In the settlement, Infosys denies any wrongdoing and says its B-1 visa "was for legitimate business purposes and not in any way to circumvent the requirements of the H-1B program."
The company reiterated that position in a statement Wednesday, and said it "disputes any claims of systemic visa fraud" and other claims and said they are "untrue and are assertions that remain unproven."
Infosys says that "only .02% of the days Infosys employees worked on U.S. projects in 2012 were performed by B-1 visa holders." But this date, 2012, was after the government probe began in 2011. Infosys has not disclosed the size of its U.S. workforce, or the percentage of its workforce on visas.
Palmer said that after he refused to participate in a plan to use B-1 visa workers for jobs requiring H-1B workers, he was threatened and harassed. Palmer's case in federal court didn't make it to trial, because of provisions in Alabama's "at-will" employment law. In dismissing the case, U.S. District Court Judge Myron Thompson, nonetheless made it clear that the alleged threats against Palmer were "deeply troubling," but the judge said he couldn't rewrite state laws. The case didn't touch on visa law, which is what a Texas grand jury was looking into.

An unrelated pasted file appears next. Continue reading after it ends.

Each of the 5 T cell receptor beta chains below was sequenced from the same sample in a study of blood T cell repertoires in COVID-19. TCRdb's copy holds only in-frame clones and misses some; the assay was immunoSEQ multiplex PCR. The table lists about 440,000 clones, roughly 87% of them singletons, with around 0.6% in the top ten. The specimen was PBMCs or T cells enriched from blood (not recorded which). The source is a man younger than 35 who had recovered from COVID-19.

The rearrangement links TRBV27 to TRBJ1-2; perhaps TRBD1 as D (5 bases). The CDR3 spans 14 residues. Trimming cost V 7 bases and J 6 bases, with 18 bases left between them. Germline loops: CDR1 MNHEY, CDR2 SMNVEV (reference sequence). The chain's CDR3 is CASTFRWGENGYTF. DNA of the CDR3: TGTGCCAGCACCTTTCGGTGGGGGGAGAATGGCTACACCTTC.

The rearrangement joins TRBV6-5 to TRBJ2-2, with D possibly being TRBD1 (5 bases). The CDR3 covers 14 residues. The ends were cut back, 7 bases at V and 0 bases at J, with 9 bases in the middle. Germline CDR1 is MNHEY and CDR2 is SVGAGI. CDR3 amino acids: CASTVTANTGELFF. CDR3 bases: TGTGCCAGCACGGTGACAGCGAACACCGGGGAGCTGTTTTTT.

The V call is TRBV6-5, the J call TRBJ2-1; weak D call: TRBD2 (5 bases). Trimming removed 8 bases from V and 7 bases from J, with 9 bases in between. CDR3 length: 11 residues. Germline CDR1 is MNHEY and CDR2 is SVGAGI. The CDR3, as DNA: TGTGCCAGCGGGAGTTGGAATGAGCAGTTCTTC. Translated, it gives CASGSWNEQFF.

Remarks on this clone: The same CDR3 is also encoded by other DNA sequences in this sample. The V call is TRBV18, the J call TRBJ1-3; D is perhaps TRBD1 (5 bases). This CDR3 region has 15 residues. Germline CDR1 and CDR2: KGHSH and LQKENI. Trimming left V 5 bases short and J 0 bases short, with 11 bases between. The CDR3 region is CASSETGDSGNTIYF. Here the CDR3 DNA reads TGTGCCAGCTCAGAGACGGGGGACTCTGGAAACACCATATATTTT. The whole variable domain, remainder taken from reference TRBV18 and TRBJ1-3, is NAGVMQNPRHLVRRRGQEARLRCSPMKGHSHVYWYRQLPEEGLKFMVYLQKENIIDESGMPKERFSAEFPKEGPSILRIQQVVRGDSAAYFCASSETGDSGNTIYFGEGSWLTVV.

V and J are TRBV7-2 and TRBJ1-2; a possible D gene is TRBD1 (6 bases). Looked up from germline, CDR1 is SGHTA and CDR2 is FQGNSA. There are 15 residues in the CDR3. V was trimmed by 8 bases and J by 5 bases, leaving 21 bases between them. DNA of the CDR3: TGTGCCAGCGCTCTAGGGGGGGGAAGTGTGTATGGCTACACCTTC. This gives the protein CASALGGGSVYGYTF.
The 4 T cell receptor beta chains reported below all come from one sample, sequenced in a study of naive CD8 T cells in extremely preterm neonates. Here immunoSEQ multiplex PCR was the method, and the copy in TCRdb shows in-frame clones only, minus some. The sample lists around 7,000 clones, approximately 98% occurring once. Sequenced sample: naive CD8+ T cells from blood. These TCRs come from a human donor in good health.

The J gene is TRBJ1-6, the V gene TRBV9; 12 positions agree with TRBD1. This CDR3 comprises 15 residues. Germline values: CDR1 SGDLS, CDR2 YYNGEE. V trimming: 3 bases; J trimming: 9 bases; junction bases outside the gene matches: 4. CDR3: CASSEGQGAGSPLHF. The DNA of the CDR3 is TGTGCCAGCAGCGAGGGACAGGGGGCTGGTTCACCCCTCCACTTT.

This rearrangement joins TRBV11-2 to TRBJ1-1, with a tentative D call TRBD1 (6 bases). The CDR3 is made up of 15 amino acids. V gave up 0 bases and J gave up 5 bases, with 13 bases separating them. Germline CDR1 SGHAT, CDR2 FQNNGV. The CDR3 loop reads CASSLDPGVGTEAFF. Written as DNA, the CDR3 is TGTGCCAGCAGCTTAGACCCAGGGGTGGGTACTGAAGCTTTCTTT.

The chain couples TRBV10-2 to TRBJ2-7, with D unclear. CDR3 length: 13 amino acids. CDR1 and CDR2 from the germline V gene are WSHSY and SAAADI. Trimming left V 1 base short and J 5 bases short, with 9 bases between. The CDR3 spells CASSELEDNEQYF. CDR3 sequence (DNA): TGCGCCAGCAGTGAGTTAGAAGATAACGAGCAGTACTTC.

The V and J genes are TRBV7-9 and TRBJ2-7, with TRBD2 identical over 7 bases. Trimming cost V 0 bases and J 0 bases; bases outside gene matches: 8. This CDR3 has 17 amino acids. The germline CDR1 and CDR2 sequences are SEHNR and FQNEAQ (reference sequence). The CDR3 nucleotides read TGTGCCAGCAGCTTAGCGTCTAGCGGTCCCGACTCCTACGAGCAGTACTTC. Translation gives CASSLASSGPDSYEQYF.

Palmer's attorney, Kenneth Mendelsohn, said Palmer "was the guy who had the courage to stand up.
"There were many people in Infosys that knew this was going on and just turned the other cheek," said Mendelsohn, "and Jay, just morally could not do that, even at the risk of harassment and threats of that nature."
Palmer gives credit to the federal investigators. "Today is not about me, today is about Ed Koranda, and Tim Forte and the U.S. government and their findings and enforcement of the law," said Palmer, in an interview, referring to the two special agents who investigated the case.
Palmer also said that he "harbors no hard feelings" toward Infosys executive Chairman Narayana Murthy. "I only wish he would have reached out to me over the last 2.5 years," he said.
"What people don't understand is I tried to fix the problem before I got an attorney, before I turned them in," Palmer said.